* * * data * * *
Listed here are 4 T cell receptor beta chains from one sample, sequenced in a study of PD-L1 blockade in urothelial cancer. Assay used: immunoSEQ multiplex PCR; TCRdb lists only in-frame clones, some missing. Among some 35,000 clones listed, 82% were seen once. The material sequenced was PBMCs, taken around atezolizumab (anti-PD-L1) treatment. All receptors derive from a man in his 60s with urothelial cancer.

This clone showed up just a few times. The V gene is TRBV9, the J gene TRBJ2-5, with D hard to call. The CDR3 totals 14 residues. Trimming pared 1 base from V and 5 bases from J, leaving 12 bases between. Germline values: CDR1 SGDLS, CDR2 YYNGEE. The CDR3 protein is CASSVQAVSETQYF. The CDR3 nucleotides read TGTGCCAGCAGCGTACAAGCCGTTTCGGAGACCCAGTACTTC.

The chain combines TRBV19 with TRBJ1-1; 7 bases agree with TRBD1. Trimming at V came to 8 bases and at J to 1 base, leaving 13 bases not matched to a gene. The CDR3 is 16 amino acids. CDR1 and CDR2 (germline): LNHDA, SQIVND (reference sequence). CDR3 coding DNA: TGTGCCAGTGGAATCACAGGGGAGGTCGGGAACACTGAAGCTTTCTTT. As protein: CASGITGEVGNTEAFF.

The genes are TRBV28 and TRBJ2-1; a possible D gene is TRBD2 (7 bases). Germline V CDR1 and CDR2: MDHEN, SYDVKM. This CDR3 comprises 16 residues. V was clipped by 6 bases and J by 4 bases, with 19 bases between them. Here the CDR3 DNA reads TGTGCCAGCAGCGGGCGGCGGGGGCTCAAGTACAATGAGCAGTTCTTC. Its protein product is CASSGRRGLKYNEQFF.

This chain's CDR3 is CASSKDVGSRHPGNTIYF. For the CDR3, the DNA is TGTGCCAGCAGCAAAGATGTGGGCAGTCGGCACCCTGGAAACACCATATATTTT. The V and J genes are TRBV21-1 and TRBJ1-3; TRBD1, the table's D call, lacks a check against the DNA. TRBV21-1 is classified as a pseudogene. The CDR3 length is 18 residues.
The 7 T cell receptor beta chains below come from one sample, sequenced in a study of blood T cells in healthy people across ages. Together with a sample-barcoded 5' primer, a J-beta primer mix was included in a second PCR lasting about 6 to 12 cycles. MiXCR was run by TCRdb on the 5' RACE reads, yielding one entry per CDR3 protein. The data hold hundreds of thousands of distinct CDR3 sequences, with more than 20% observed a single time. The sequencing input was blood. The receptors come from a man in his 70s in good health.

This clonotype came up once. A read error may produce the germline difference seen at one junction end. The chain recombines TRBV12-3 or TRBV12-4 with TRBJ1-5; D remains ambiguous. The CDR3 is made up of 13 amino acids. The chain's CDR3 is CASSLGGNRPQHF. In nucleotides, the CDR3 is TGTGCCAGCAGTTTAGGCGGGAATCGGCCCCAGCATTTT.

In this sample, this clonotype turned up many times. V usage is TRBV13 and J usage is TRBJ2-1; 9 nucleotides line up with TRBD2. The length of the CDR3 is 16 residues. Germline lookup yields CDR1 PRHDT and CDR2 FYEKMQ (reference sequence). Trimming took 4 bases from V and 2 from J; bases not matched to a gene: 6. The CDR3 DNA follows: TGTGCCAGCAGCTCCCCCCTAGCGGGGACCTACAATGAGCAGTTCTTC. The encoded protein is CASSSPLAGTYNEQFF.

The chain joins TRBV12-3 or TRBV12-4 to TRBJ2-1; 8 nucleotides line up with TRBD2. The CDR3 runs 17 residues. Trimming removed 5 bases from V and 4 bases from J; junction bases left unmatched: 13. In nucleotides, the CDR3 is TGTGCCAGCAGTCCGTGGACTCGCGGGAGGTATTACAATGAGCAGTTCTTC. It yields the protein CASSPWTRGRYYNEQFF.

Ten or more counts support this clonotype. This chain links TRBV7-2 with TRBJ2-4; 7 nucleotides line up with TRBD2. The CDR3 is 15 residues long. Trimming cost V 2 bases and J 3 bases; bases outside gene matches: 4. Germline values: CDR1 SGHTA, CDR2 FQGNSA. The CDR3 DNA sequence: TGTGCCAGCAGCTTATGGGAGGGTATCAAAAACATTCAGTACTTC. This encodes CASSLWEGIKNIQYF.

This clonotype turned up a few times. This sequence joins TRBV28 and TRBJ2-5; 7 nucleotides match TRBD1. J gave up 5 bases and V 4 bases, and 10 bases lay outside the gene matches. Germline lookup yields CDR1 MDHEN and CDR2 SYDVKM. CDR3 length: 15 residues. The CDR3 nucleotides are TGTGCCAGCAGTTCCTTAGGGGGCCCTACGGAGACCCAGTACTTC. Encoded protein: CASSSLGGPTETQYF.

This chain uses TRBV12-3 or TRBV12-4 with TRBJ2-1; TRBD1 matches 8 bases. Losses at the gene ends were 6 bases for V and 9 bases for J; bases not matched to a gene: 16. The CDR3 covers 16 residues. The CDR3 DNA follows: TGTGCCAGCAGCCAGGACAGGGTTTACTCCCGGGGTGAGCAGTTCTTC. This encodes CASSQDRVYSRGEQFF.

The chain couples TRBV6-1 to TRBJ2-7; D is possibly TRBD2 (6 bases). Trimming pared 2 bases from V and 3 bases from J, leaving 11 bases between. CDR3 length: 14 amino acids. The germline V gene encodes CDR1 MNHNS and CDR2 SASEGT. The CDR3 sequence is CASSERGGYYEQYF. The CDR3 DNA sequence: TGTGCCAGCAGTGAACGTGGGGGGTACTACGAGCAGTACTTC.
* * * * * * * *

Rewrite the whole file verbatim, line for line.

Listed here are 4 T cell receptor beta chains from one sample, sequenced in a study of PD-L1 blockade in urothelial cancer. Assay used: immunoSEQ multiplex PCR; TCRdb lists only in-frame clones, some missing. Among some 35,000 clones listed, 82% were seen once. The material sequenced was PBMCs, taken around atezolizumab (anti-PD-L1) treatment. All receptors derive from a man in his 60s with urothelial cancer.

This clone showed up just a few times. The V gene is TRBV9, the J gene TRBJ2-5, with D hard to call. The CDR3 totals 14 residues. Trimming pared 1 base from V and 5 bases from J, leaving 12 bases between. Germline values: CDR1 SGDLS, CDR2 YYNGEE. The CDR3 protein is CASSVQAVSETQYF. The CDR3 nucleotides read TGTGCCAGCAGCGTACAAGCCGTTTCGGAGACCCAGTACTTC.

The chain combines TRBV19 with TRBJ1-1; 7 bases agree with TRBD1. Trimming at V came to 8 bases and at J to 1 base, leaving 13 bases not matched to a gene. The CDR3 is 16 amino acids. CDR1 and CDR2 (germline): LNHDA, SQIVND (reference sequence). CDR3 coding DNA: TGTGCCAGTGGAATCACAGGGGAGGTCGGGAACACTGAAGCTTTCTTT. As protein: CASGITGEVGNTEAFF.

The genes are TRBV28 and TRBJ2-1; a possible D gene is TRBD2 (7 bases). Germline V CDR1 and CDR2: MDHEN, SYDVKM. This CDR3 comprises 16 residues. V was clipped by 6 bases and J by 4 bases, with 19 bases between them. Here the CDR3 DNA reads TGTGCCAGCAGCGGGCGGCGGGGGCTCAAGTACAATGAGCAGTTCTTC. Its protein product is CASSGRRGLKYNEQFF.

This chain's CDR3 is CASSKDVGSRHPGNTIYF. For the CDR3, the DNA is TGTGCCAGCAGCAAAGATGTGGGCAGTCGGCACCCTGGAAACACCATATATTTT. The V and J genes are TRBV21-1 and TRBJ1-3; TRBD1, the table's D call, lacks a check against the DNA. TRBV21-1 is classified as a pseudogene. The CDR3 length is 18 residues.
The 7 T cell receptor beta chains below come from one sample, sequenced in a study of blood T cells in healthy people across ages. Together with a sample-barcoded 5' primer, a J-beta primer mix was included in a second PCR lasting about 6 to 12 cycles. MiXCR was run by TCRdb on the 5' RACE reads, yielding one entry per CDR3 protein. The data hold hundreds of thousands of distinct CDR3 sequences, with more than 20% observed a single time. The sequencing input was blood. The receptors come from a man in his 70s in good health.

This clonotype came up once. A read error may produce the germline difference seen at one junction end. The chain recombines TRBV12-3 or TRBV12-4 with TRBJ1-5; D remains ambiguous. The CDR3 is made up of 13 amino acids. The chain's CDR3 is CASSLGGNRPQHF. In nucleotides, the CDR3 is TGTGCCAGCAGTTTAGGCGGGAATCGGCCCCAGCATTTT.

In this sample, this clonotype turned up many times. V usage is TRBV13 and J usage is TRBJ2-1; 9 nucleotides line up with TRBD2. The length of the CDR3 is 16 residues. Germline lookup yields CDR1 PRHDT and CDR2 FYEKMQ (reference sequence). Trimming took 4 bases from V and 2 from J; bases not matched to a gene: 6. The CDR3 DNA follows: TGTGCCAGCAGCTCCCCCCTAGCGGGGACCTACAATGAGCAGTTCTTC. The encoded protein is CASSSPLAGTYNEQFF.

The chain joins TRBV12-3 or TRBV12-4 to TRBJ2-1; 8 nucleotides line up with TRBD2. The CDR3 runs 17 residues. Trimming removed 5 bases from V and 4 bases from J; junction bases left unmatched: 13. In nucleotides, the CDR3 is TGTGCCAGCAGTCCGTGGACTCGCGGGAGGTATTACAATGAGCAGTTCTTC. It yields the protein CASSPWTRGRYYNEQFF.

Ten or more counts support this clonotype. This chain links TRBV7-2 with TRBJ2-4; 7 nucleotides line up with TRBD2. The CDR3 is 15 residues long. Trimming cost V 2 bases and J 3 bases; bases outside gene matches: 4. Germline values: CDR1 SGHTA, CDR2 FQGNSA. The CDR3 DNA sequence: TGTGCCAGCAGCTTATGGGAGGGTATCAAAAACATTCAGTACTTC. This encodes CASSLWEGIKNIQYF.

This clonotype turned up a few times. This sequence joins TRBV28 and TRBJ2-5; 7 nucleotides match TRBD1. J gave up 5 bases and V 4 bases, and 10 bases lay outside the gene matches. Germline lookup yields CDR1 MDHEN and CDR2 SYDVKM. CDR3 length: 15 residues. The CDR3 nucleotides are TGTGCCAGCAGTTCCTTAGGGGGCCCTACGGAGACCCAGTACTTC. Encoded protein: CASSSLGGPTETQYF.

This chain uses TRBV12-3 or TRBV12-4 with TRBJ2-1; TRBD1 matches 8 bases. Losses at the gene ends were 6 bases for V and 9 bases for J; bases not matched to a gene: 16. The CDR3 covers 16 residues. The CDR3 DNA follows: TGTGCCAGCAGCCAGGACAGGGTTTACTCCCGGGGTGAGCAGTTCTTC. This encodes CASSQDRVYSRGEQFF.

The chain couples TRBV6-1 to TRBJ2-7; D is possibly TRBD2 (6 bases). Trimming pared 2 bases from V and 3 bases from J, leaving 11 bases between. CDR3 length: 14 amino acids. The germline V gene encodes CDR1 MNHNS and CDR2 SASEGT. The CDR3 sequence is CASSERGGYYEQYF. The CDR3 DNA sequence: TGTGCCAGCAGTGAACGTGGGGGGTACTACGAGCAGTACTTC.